Confused about the difference between Fee-Only Financial Planning and Fee-Based planning? You’re not alone. Financial planning jargon can be daunting when you’re just getting started.
Understanding the difference between Fee-Only and Fee-Based, however, is important and could be the key to your long-term planning success.
What is Fee-Only Financial Planning?
Fee-Only financial planners are legally registered as investment advisors and have a fiduciary responsibility to you to create a plan in your best interest. Fee-only advisors cannot accept any compensation as a result of product sales. In other words, they can’t make a commission from specific investments they recommend you purchase. They are paid directly by you – and only by you – either through an hourly fee, a retainer fee, or an agreed-upon percentage of your assets that they manage.
As a result, in most cases, Fee-Only advisors have fewer conflicts of interest. They are more focused on your needs, rather than on selling you specific investments, since their compensation is not determined by sales volume or choice. A Fee-Only advisor will not try to steer you toward commissioned annuities; a Fee-Only planner’s advice must be completely free of attachment to financial products. The role of Fee-Only advisors is to only provide you advice that fits your current financial situation and your goals and therefore not recommend products and services that don’t support that goal and that are not the best choices for you.
What is Fee-Based Planning?
“Fee-Based” is a category the brokerage community has created to take advantage of the success – and attractiveness – of Fee-Only advising. Because the terms sound so similar, it’s easy to think they are similar, but there is a major difference between Fee-Based planning and Fee-Only planning.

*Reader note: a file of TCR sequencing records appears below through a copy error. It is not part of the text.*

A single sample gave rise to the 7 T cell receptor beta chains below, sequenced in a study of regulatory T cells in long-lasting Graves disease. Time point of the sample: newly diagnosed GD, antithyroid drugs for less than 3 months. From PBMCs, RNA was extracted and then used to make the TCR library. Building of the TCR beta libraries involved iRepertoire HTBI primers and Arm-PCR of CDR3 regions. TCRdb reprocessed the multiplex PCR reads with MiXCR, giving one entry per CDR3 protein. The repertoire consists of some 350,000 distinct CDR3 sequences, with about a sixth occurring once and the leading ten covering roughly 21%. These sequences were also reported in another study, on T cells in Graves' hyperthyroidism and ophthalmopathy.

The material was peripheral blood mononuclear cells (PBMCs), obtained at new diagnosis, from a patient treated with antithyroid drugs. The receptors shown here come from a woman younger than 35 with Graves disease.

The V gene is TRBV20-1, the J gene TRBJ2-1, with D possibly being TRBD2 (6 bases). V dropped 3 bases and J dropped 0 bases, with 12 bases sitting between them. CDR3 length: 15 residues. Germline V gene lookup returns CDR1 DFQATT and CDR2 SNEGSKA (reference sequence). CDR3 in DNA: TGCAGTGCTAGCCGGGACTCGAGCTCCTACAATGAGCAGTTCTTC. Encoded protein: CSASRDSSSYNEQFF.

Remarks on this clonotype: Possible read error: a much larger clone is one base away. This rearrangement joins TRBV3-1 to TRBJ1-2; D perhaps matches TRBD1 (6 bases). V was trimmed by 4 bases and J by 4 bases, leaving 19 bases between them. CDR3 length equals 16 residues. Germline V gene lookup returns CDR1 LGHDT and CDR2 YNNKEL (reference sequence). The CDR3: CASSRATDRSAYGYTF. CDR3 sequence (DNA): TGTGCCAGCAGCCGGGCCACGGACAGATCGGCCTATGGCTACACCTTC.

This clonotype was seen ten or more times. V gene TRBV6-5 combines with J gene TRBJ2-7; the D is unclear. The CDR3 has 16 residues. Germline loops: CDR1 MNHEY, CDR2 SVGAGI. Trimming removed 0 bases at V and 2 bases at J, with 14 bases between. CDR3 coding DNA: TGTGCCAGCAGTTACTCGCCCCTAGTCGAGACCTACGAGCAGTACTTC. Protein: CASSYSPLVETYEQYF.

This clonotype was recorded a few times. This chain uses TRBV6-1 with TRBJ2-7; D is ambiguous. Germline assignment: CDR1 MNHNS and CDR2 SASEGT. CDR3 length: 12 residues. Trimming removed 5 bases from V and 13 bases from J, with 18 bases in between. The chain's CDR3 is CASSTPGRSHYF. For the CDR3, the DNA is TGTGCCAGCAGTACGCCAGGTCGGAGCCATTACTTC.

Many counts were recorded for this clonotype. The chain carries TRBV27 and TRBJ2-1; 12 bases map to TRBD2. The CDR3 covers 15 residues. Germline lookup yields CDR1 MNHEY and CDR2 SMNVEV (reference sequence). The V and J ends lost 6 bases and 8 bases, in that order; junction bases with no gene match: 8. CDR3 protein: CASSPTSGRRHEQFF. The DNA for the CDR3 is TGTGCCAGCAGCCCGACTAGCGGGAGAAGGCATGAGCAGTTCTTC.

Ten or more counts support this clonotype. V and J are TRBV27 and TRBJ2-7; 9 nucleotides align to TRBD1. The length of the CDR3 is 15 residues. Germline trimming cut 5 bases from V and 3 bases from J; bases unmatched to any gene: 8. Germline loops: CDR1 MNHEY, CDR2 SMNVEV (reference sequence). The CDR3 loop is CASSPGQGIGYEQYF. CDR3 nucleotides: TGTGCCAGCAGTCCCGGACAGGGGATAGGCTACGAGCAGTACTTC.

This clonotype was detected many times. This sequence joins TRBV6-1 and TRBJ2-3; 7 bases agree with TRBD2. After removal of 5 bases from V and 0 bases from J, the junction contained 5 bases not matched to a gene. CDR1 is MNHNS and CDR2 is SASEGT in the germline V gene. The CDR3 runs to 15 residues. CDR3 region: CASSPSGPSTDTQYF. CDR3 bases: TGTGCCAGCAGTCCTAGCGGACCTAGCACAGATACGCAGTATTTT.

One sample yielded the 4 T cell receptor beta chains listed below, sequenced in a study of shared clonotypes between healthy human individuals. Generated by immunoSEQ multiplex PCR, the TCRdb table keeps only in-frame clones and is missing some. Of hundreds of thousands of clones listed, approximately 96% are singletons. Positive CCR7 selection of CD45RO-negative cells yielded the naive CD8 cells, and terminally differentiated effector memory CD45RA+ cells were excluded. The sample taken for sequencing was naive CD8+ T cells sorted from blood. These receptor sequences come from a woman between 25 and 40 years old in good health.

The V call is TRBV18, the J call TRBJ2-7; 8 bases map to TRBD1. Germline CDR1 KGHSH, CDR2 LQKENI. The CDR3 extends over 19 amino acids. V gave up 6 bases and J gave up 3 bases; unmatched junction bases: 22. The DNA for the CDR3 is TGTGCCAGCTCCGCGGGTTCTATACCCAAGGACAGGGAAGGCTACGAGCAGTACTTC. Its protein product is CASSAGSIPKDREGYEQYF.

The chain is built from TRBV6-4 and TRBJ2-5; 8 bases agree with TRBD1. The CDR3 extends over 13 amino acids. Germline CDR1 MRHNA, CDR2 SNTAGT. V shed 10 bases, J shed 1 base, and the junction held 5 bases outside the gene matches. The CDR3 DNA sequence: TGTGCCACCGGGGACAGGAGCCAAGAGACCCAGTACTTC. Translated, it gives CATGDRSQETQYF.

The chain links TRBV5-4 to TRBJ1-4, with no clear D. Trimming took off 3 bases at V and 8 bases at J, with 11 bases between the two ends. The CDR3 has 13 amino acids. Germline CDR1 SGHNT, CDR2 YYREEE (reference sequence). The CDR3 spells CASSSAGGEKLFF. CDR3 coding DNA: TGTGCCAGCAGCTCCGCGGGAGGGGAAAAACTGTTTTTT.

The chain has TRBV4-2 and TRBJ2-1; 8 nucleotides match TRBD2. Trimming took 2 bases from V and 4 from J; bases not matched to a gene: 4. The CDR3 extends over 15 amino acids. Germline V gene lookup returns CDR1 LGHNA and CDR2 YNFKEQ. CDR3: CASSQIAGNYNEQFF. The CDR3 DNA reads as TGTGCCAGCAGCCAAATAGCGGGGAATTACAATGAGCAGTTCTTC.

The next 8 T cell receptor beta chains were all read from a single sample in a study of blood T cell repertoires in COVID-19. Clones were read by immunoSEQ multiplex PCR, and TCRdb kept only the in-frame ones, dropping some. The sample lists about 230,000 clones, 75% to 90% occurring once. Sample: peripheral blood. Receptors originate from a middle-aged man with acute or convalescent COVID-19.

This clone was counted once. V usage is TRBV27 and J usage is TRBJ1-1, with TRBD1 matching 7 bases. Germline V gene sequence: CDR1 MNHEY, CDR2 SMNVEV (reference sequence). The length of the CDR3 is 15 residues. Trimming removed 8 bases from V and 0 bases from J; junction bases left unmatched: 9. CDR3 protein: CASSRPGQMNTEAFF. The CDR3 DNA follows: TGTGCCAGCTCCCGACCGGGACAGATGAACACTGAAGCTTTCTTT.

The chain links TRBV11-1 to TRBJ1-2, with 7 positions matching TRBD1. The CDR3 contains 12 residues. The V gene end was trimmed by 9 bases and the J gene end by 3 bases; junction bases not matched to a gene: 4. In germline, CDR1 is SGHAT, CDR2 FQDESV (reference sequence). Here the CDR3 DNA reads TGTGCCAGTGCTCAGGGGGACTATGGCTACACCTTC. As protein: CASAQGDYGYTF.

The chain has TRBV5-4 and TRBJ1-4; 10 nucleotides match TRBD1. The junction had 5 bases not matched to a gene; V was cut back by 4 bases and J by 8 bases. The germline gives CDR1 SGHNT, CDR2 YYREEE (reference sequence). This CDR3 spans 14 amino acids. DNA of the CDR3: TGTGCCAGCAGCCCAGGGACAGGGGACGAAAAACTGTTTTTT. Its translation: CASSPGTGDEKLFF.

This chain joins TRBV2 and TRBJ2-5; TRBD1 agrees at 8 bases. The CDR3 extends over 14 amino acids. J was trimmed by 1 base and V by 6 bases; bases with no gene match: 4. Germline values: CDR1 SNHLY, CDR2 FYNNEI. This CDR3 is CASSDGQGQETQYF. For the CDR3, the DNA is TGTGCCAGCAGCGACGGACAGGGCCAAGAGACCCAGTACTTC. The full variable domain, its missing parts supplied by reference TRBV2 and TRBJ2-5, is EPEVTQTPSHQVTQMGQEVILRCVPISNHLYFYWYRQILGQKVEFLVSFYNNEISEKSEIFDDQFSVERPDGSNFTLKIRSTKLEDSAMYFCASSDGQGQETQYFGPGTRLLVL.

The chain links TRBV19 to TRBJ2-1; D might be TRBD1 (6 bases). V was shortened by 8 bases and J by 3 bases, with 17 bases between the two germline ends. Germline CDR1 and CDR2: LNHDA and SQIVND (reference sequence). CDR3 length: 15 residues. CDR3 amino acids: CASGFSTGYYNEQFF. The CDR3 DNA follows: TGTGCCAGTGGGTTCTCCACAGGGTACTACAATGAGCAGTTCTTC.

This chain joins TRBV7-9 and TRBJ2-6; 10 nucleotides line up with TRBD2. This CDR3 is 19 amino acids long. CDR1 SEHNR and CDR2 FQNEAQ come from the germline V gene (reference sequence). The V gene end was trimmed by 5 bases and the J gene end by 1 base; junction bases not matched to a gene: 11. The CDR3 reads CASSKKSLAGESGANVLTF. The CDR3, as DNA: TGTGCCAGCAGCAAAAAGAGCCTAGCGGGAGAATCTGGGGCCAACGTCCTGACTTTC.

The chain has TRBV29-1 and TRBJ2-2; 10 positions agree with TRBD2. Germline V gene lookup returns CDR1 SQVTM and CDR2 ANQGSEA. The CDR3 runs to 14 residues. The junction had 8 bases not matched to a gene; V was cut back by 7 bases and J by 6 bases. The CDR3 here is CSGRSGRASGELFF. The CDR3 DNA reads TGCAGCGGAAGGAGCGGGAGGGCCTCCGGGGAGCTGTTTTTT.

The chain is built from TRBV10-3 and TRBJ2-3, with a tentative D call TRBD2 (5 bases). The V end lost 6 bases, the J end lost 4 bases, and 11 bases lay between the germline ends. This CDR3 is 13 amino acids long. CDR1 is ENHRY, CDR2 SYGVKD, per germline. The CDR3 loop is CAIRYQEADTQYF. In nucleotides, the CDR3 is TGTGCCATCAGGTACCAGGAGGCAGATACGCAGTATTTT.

In Fee-Based planning, the advisor is compensated with a set percentage of your assets instead of a retainer or a flat hourly fee. In addition to that percentage, Fee-based advisors can also accept commissions from financial products, annuities, and insurance products they sell you. Each time you purchase one of those products, their earnings increase.
This leads to a fundamental conflict of interest. Your advisor wants to earn as much as possible while you want someone to provide honest and trustworthy guidance.
If one fund offers advisors a significant commission and another one doesn’t but is better for you and your financial goals, how likely is it that the advisor will forego the opportunity to earn the commission by recommending the better fund?
That is why the legally-binding Fiduciary Rule that Fee-Only Advisors follow is so important: the definition of a fiduciary relationship is one based on trust.
How to Make Sure Your Advisor is Fee-Only
Before selecting an advisor, ask how and what their compensation plan looks like. Ask them to disclose what their compensation fees are in writing and whether or not they accept commissions. By choosing an advisor who provides Fee-Only services, you stand a greater chance of avoiding any conflicts of interests. Remember, Fee-Based advisors are obligated by their brokers or by specific deals to sell certain products. Fee-Only advisors are under no such requirements and have a legal, fiduciary, obligation to work for you, and you only.
This article was originally published on Investopedia.com
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